Authors of accepted proposals must submit their manuscript by January 15, 2021. We ask you to submit a manuscript that includes information detailed in the proposal (see above) as well as the following additional elements:

  • A discussion of how the Reggio Emilia Approach informed the author(s) “leap over the wall” during this unprecedented time.
  • A discussion of the major points, questions, theories, and interpretations that were generated through the collaborative exchange of perspectives between teachers, children, and families?
  • Questions that the author(s) are considering as they plan for the future in the weeks, months, and years ahead.
  • An analysis of the authors’ professional learning and development.

Additionally, please follow these formatting guidelines:

  • Write in an informal, conversational style rather than in an academic style, characteristic of university term papers. Manuscripts written in active voice rather than passive voice are preferred.
  • Submit unformatted, double-spaced manuscript in an electronic Word file in 12-point type. A typical manuscript length is 3,000–4,000 words.
  • Include the name of the author(s) as well as title, affiliation, and history of interest in the Reggio Emilia Approach. In addition, each author is asked to submit a thumbnail photograph (head and shoulders, 1.25” wide x 1.5” high, 300 dpi in original JPG or TIF file).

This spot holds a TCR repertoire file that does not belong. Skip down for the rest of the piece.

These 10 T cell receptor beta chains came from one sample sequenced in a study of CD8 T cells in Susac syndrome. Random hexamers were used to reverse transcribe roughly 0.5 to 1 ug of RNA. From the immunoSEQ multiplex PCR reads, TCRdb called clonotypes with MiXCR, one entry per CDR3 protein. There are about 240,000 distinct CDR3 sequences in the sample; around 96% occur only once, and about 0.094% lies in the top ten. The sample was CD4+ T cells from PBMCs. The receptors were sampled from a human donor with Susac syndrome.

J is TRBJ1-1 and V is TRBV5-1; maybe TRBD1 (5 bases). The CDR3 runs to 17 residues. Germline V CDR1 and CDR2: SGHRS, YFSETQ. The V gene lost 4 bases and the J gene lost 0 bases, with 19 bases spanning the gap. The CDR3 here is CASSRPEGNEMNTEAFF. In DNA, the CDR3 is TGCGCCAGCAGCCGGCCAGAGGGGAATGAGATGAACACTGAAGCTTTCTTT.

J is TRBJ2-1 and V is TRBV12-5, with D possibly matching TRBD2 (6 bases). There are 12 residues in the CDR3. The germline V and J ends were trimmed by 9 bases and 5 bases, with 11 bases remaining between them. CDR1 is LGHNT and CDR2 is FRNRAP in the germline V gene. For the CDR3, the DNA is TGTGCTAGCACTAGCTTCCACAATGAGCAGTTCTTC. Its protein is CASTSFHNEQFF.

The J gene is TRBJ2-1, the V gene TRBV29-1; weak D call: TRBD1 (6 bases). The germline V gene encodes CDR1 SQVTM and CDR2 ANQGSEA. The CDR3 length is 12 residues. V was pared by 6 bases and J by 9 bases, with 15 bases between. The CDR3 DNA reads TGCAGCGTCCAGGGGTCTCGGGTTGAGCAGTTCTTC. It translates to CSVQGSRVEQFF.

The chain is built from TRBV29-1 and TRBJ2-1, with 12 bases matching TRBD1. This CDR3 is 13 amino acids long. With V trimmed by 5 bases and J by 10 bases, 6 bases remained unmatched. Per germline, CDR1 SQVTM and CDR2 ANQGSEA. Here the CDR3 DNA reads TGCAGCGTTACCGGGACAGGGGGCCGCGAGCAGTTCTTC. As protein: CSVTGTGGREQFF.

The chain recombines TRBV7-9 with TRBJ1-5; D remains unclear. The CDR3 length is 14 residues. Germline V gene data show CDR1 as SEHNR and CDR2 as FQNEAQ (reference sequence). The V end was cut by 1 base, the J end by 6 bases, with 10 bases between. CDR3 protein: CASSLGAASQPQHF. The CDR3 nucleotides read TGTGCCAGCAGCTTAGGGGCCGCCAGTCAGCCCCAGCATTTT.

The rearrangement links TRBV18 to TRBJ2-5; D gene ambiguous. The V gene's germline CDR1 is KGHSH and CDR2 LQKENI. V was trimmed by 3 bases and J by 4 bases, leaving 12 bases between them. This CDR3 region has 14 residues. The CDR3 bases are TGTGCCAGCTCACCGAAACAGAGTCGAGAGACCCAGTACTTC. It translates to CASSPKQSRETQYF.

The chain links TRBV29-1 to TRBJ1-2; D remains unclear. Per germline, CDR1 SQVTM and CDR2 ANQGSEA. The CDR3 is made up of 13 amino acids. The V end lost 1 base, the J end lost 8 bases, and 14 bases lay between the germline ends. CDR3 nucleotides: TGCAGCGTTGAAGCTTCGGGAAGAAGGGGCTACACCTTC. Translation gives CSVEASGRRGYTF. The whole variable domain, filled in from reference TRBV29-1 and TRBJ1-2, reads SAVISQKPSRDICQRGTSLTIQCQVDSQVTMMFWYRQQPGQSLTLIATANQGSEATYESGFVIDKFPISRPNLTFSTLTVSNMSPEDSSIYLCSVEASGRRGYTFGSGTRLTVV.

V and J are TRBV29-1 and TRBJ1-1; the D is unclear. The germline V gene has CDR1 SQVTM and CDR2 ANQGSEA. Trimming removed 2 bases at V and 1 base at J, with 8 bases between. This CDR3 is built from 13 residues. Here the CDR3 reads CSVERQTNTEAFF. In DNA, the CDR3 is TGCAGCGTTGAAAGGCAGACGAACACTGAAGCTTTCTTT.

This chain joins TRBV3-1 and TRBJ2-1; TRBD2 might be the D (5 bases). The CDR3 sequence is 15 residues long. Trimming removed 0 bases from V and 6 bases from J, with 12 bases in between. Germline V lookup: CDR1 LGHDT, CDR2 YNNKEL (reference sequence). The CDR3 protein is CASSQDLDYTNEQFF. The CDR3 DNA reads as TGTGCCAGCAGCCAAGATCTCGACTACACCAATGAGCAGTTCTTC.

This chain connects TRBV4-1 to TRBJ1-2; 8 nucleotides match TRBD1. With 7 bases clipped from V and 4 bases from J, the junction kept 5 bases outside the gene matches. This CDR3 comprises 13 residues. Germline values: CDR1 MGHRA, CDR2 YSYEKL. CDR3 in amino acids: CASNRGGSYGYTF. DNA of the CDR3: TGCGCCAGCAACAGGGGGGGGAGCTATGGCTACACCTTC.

• Photographs should be submitted in high-resolution images (8” x 10”, 100% @ 300 dpi in original JPG or TIF file). Drawings/representations should also be submitted electronically in JPG or TIF files. Authors must submit written permission for all photographs from parents or legal guardians. The NAREA Photographic Release form is available upon request.
  • Provide accurate and complete information for references and resources formatted in APA Style (7th edition).
Peer-Review Process

Further details can be found on the Peer-Review Process document.

References

Malaguzzi, L. (1987). The hundred languages of children. I cento linguaggi dei bambini: The hundred languages of children [Exhibition Catalogue](1st ed., pp. 16-19). City of Reggio Emilia Department of Education.

Malaguzzi, L. (1987). Commentary: Towards a code for reading the exhibition. I cento linguaggi dei bambini: The hundred languages of children [Exhibition Catalogue](1st ed., pp. 16-19 & 22-24). City of Reggio Emilia Department of Education.